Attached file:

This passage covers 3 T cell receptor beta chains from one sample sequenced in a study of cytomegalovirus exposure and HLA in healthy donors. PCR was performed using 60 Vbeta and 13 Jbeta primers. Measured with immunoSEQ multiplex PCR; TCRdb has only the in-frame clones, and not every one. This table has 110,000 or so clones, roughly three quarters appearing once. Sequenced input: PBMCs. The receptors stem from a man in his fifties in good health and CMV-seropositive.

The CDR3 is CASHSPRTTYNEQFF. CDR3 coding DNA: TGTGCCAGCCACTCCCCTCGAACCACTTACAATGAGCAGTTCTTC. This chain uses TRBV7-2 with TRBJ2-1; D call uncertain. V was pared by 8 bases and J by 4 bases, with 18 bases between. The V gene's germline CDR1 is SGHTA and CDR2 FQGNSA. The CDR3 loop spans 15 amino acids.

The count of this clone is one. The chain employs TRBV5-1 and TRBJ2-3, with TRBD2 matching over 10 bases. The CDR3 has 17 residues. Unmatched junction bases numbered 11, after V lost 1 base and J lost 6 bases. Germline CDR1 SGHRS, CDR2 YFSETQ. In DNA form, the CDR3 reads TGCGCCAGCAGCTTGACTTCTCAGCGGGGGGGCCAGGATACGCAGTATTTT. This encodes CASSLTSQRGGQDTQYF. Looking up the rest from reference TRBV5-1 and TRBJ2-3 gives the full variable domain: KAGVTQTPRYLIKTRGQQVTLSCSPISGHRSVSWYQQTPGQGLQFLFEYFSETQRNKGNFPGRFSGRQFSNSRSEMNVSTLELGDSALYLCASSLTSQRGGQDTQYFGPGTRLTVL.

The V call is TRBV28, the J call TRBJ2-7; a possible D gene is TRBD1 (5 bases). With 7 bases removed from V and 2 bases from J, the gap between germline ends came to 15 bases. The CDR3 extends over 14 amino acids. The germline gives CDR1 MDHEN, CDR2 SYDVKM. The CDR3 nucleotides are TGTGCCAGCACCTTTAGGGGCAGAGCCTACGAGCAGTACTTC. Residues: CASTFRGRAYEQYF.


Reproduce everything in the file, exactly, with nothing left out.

This passage covers 3 T cell receptor beta chains from one sample sequenced in a study of cytomegalovirus exposure and HLA in healthy donors. PCR was performed using 60 Vbeta and 13 Jbeta primers. Measured with immunoSEQ multiplex PCR; TCRdb has only the in-frame clones, and not every one. This table has 110,000 or so clones, roughly three quarters appearing once. Sequenced input: PBMCs. The receptors stem from a man in his fifties in good health and CMV-seropositive.

The CDR3 is CASHSPRTTYNEQFF. CDR3 coding DNA: TGTGCCAGCCACTCCCCTCGAACCACTTACAATGAGCAGTTCTTC. This chain uses TRBV7-2 with TRBJ2-1; D call uncertain. V was pared by 8 bases and J by 4 bases, with 18 bases between. The V gene's germline CDR1 is SGHTA and CDR2 FQGNSA. The CDR3 loop spans 15 amino acids.

The count of this clone is one. The chain employs TRBV5-1 and TRBJ2-3, with TRBD2 matching over 10 bases. The CDR3 has 17 residues. Unmatched junction bases numbered 11, after V lost 1 base and J lost 6 bases. Germline CDR1 SGHRS, CDR2 YFSETQ. In DNA form, the CDR3 reads TGCGCCAGCAGCTTGACTTCTCAGCGGGGGGGCCAGGATACGCAGTATTTT. This encodes CASSLTSQRGGQDTQYF. Looking up the rest from reference TRBV5-1 and TRBJ2-3 gives the full variable domain: KAGVTQTPRYLIKTRGQQVTLSCSPISGHRSVSWYQQTPGQGLQFLFEYFSETQRNKGNFPGRFSGRQFSNSRSEMNVSTLELGDSALYLCASSLTSQRGGQDTQYFGPGTRLTVL.

The V call is TRBV28, the J call TRBJ2-7; a possible D gene is TRBD1 (5 bases). With 7 bases removed from V and 2 bases from J, the gap between germline ends came to 15 bases. The CDR3 extends over 14 amino acids. The germline gives CDR1 MDHEN, CDR2 SYDVKM. The CDR3 nucleotides are TGTGCCAGCACCTTTAGGGGCAGAGCCTACGAGCAGTACTTC. Residues: CASTFRGRAYEQYF.